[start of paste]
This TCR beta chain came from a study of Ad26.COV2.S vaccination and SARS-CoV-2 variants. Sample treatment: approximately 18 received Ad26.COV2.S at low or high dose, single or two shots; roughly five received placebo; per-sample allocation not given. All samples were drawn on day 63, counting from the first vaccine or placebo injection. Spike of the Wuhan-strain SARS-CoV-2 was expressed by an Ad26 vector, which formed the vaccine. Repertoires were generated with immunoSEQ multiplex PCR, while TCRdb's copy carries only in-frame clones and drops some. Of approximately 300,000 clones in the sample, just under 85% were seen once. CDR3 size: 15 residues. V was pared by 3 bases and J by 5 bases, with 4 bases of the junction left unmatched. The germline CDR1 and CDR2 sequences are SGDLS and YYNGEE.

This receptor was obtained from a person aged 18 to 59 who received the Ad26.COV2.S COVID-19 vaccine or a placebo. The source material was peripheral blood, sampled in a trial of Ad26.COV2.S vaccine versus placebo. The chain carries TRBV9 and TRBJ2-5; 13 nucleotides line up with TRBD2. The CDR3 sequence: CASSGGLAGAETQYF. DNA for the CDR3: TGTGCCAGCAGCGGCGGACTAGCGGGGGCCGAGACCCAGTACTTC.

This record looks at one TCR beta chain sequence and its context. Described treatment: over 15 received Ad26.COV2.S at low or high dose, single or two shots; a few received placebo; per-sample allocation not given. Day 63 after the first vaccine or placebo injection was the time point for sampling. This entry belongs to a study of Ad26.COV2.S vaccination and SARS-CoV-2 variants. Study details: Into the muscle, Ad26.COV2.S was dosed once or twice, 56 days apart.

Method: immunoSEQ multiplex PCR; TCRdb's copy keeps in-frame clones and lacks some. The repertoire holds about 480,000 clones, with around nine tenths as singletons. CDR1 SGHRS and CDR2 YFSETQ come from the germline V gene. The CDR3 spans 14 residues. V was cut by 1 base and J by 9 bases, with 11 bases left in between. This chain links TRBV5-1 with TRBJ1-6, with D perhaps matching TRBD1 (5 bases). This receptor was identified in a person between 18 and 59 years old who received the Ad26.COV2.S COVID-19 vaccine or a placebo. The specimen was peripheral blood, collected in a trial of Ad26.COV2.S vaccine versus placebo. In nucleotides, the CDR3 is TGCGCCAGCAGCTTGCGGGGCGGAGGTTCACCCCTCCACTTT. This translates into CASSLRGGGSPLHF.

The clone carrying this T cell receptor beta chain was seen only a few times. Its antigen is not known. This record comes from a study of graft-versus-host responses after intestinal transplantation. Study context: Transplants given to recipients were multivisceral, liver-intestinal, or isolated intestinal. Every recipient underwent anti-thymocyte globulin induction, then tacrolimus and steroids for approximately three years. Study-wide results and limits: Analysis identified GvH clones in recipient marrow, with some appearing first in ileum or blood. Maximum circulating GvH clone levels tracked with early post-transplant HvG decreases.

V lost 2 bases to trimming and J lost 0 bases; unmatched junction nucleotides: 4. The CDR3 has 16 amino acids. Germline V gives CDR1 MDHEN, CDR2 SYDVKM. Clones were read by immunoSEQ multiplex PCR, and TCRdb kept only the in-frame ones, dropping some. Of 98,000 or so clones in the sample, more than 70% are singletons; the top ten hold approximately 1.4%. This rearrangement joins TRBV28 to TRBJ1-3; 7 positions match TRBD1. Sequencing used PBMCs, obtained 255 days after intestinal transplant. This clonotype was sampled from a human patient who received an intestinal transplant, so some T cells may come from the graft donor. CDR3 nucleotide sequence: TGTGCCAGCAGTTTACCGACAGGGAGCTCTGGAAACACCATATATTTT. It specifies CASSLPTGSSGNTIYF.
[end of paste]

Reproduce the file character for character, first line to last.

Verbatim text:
This TCR beta chain came from a study of Ad26.COV2.S vaccination and SARS-CoV-2 variants. Sample treatment: approximately 18 received Ad26.COV2.S at low or high dose, single or two shots; roughly five received placebo; per-sample allocation not given. All samples were drawn on day 63, counting from the first vaccine or placebo injection. Spike of the Wuhan-strain SARS-CoV-2 was expressed by an Ad26 vector, which formed the vaccine. Repertoires were generated with immunoSEQ multiplex PCR, while TCRdb's copy carries only in-frame clones and drops some. Of approximately 300,000 clones in the sample, just under 85% were seen once. CDR3 size: 15 residues. V was pared by 3 bases and J by 5 bases, with 4 bases of the junction left unmatched. The germline CDR1 and CDR2 sequences are SGDLS and YYNGEE.

This receptor was obtained from a person aged 18 to 59 who received the Ad26.COV2.S COVID-19 vaccine or a placebo. The source material was peripheral blood, sampled in a trial of Ad26.COV2.S vaccine versus placebo. The chain carries TRBV9 and TRBJ2-5; 13 nucleotides line up with TRBD2. The CDR3 sequence: CASSGGLAGAETQYF. DNA for the CDR3: TGTGCCAGCAGCGGCGGACTAGCGGGGGCCGAGACCCAGTACTTC.

This record looks at one TCR beta chain sequence and its context. Described treatment: over 15 received Ad26.COV2.S at low or high dose, single or two shots; a few received placebo; per-sample allocation not given. Day 63 after the first vaccine or placebo injection was the time point for sampling. This entry belongs to a study of Ad26.COV2.S vaccination and SARS-CoV-2 variants. Study details: Into the muscle, Ad26.COV2.S was dosed once or twice, 56 days apart.

Method: immunoSEQ multiplex PCR; TCRdb's copy keeps in-frame clones and lacks some. The repertoire holds about 480,000 clones, with around nine tenths as singletons. CDR1 SGHRS and CDR2 YFSETQ come from the germline V gene. The CDR3 spans 14 residues. V was cut by 1 base and J by 9 bases, with 11 bases left in between. This chain links TRBV5-1 with TRBJ1-6, with D perhaps matching TRBD1 (5 bases). This receptor was identified in a person between 18 and 59 years old who received the Ad26.COV2.S COVID-19 vaccine or a placebo. The specimen was peripheral blood, collected in a trial of Ad26.COV2.S vaccine versus placebo. In nucleotides, the CDR3 is TGCGCCAGCAGCTTGCGGGGCGGAGGTTCACCCCTCCACTTT. This translates into CASSLRGGGSPLHF.

The clone carrying this T cell receptor beta chain was seen only a few times. Its antigen is not known. This record comes from a study of graft-versus-host responses after intestinal transplantation. Study context: Transplants given to recipients were multivisceral, liver-intestinal, or isolated intestinal. Every recipient underwent anti-thymocyte globulin induction, then tacrolimus and steroids for approximately three years. Study-wide results and limits: Analysis identified GvH clones in recipient marrow, with some appearing first in ileum or blood. Maximum circulating GvH clone levels tracked with early post-transplant HvG decreases.

V lost 2 bases to trimming and J lost 0 bases; unmatched junction nucleotides: 4. The CDR3 has 16 amino acids. Germline V gives CDR1 MDHEN, CDR2 SYDVKM. Clones were read by immunoSEQ multiplex PCR, and TCRdb kept only the in-frame ones, dropping some. Of 98,000 or so clones in the sample, more than 70% are singletons; the top ten hold approximately 1.4%. This rearrangement joins TRBV28 to TRBJ1-3; 7 positions match TRBD1. Sequencing used PBMCs, obtained 255 days after intestinal transplant. This clonotype was sampled from a human patient who received an intestinal transplant, so some T cells may come from the graft donor. CDR3 nucleotide sequence: TGTGCCAGCAGTTTACCGACAGGGAGCTCTGGAAACACCATATATTTT. It specifies CASSLPTGSSGNTIYF.